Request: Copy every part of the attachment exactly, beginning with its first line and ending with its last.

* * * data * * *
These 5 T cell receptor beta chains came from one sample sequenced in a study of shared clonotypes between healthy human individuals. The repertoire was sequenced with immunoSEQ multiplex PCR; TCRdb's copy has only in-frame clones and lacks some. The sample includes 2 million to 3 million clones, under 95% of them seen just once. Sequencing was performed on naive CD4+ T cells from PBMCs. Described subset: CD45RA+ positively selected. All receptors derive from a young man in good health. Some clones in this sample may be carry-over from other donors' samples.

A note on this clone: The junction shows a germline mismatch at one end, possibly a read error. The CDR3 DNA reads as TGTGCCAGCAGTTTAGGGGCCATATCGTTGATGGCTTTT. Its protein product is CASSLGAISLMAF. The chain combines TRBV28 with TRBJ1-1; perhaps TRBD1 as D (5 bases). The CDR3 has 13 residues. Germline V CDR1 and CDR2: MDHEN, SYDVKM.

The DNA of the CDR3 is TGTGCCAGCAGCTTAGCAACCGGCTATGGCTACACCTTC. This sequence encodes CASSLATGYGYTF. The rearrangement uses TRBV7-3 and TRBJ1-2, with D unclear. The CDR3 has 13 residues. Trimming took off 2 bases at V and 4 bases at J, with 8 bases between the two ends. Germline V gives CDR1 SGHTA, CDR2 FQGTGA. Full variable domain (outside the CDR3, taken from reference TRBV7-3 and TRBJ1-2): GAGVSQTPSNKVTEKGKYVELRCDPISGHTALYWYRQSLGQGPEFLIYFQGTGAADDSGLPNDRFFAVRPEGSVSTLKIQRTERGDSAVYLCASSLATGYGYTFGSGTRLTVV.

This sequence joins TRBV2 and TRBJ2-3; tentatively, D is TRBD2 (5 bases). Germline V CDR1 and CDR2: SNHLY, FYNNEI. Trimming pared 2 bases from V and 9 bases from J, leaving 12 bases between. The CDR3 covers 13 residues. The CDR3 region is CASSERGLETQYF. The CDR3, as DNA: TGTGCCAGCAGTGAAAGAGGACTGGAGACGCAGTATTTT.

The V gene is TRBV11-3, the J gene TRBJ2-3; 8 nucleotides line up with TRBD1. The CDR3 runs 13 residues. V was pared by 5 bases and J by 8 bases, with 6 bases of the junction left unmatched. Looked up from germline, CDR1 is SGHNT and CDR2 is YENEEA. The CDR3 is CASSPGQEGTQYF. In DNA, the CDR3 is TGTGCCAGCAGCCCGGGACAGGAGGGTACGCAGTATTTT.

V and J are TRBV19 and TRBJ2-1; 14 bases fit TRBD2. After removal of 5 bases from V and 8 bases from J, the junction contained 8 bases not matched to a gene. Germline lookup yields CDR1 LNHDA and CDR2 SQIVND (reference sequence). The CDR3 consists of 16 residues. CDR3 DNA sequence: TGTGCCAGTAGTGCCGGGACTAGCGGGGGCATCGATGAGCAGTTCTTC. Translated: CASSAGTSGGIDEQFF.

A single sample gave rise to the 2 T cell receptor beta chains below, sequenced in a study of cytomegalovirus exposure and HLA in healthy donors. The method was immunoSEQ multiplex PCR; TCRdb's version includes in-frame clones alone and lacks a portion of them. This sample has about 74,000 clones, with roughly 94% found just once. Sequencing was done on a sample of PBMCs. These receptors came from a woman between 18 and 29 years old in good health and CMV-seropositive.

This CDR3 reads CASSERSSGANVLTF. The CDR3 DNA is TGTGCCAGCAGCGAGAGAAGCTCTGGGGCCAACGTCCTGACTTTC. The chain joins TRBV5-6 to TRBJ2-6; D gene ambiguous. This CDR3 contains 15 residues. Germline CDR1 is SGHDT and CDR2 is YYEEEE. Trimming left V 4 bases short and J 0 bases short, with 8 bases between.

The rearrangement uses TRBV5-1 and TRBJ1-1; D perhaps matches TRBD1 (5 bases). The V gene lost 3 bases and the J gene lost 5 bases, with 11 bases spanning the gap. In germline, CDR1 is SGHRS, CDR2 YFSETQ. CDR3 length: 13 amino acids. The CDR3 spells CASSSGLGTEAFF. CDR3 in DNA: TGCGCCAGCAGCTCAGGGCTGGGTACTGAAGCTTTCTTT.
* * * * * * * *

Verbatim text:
These 5 T cell receptor beta chains came from one sample sequenced in a study of shared clonotypes between healthy human individuals. The repertoire was sequenced with immunoSEQ multiplex PCR; TCRdb's copy has only in-frame clones and lacks some. The sample includes 2 million to 3 million clones, under 95% of them seen just once. Sequencing was performed on naive CD4+ T cells from PBMCs. Described subset: CD45RA+ positively selected. All receptors derive from a young man in good health. Some clones in this sample may be carry-over from other donors' samples.

A note on this clone: The junction shows a germline mismatch at one end, possibly a read error. The CDR3 DNA reads as TGTGCCAGCAGTTTAGGGGCCATATCGTTGATGGCTTTT. Its protein product is CASSLGAISLMAF. The chain combines TRBV28 with TRBJ1-1; perhaps TRBD1 as D (5 bases). The CDR3 has 13 residues. Germline V CDR1 and CDR2: MDHEN, SYDVKM.

The DNA of the CDR3 is TGTGCCAGCAGCTTAGCAACCGGCTATGGCTACACCTTC. This sequence encodes CASSLATGYGYTF. The rearrangement uses TRBV7-3 and TRBJ1-2, with D unclear. The CDR3 has 13 residues. Trimming took off 2 bases at V and 4 bases at J, with 8 bases between the two ends. Germline V gives CDR1 SGHTA, CDR2 FQGTGA. Full variable domain (outside the CDR3, taken from reference TRBV7-3 and TRBJ1-2): GAGVSQTPSNKVTEKGKYVELRCDPISGHTALYWYRQSLGQGPEFLIYFQGTGAADDSGLPNDRFFAVRPEGSVSTLKIQRTERGDSAVYLCASSLATGYGYTFGSGTRLTVV.

This sequence joins TRBV2 and TRBJ2-3; tentatively, D is TRBD2 (5 bases). Germline V CDR1 and CDR2: SNHLY, FYNNEI. Trimming pared 2 bases from V and 9 bases from J, leaving 12 bases between. The CDR3 covers 13 residues. The CDR3 region is CASSERGLETQYF. The CDR3, as DNA: TGTGCCAGCAGTGAAAGAGGACTGGAGACGCAGTATTTT.

The V gene is TRBV11-3, the J gene TRBJ2-3; 8 nucleotides line up with TRBD1. The CDR3 runs 13 residues. V was pared by 5 bases and J by 8 bases, with 6 bases of the junction left unmatched. Looked up from germline, CDR1 is SGHNT and CDR2 is YENEEA. The CDR3 is CASSPGQEGTQYF. In DNA, the CDR3 is TGTGCCAGCAGCCCGGGACAGGAGGGTACGCAGTATTTT.

V and J are TRBV19 and TRBJ2-1; 14 bases fit TRBD2. After removal of 5 bases from V and 8 bases from J, the junction contained 8 bases not matched to a gene. Germline lookup yields CDR1 LNHDA and CDR2 SQIVND (reference sequence). The CDR3 consists of 16 residues. CDR3 DNA sequence: TGTGCCAGTAGTGCCGGGACTAGCGGGGGCATCGATGAGCAGTTCTTC. Translated: CASSAGTSGGIDEQFF.

A single sample gave rise to the 2 T cell receptor beta chains below, sequenced in a study of cytomegalovirus exposure and HLA in healthy donors. The method was immunoSEQ multiplex PCR; TCRdb's version includes in-frame clones alone and lacks a portion of them. This sample has about 74,000 clones, with roughly 94% found just once. Sequencing was done on a sample of PBMCs. These receptors came from a woman between 18 and 29 years old in good health and CMV-seropositive.

This CDR3 reads CASSERSSGANVLTF. The CDR3 DNA is TGTGCCAGCAGCGAGAGAAGCTCTGGGGCCAACGTCCTGACTTTC. The chain joins TRBV5-6 to TRBJ2-6; D gene ambiguous. This CDR3 contains 15 residues. Germline CDR1 is SGHDT and CDR2 is YYEEEE. Trimming left V 4 bases short and J 0 bases short, with 8 bases between.

The rearrangement uses TRBV5-1 and TRBJ1-1; D perhaps matches TRBD1 (5 bases). The V gene lost 3 bases and the J gene lost 5 bases, with 11 bases spanning the gap. In germline, CDR1 is SGHRS, CDR2 YFSETQ. CDR3 length: 13 amino acids. The CDR3 spells CASSSGLGTEAFF. CDR3 in DNA: TGCGCCAGCAGCTCAGGGCTGGGTACTGAAGCTTTCTTT.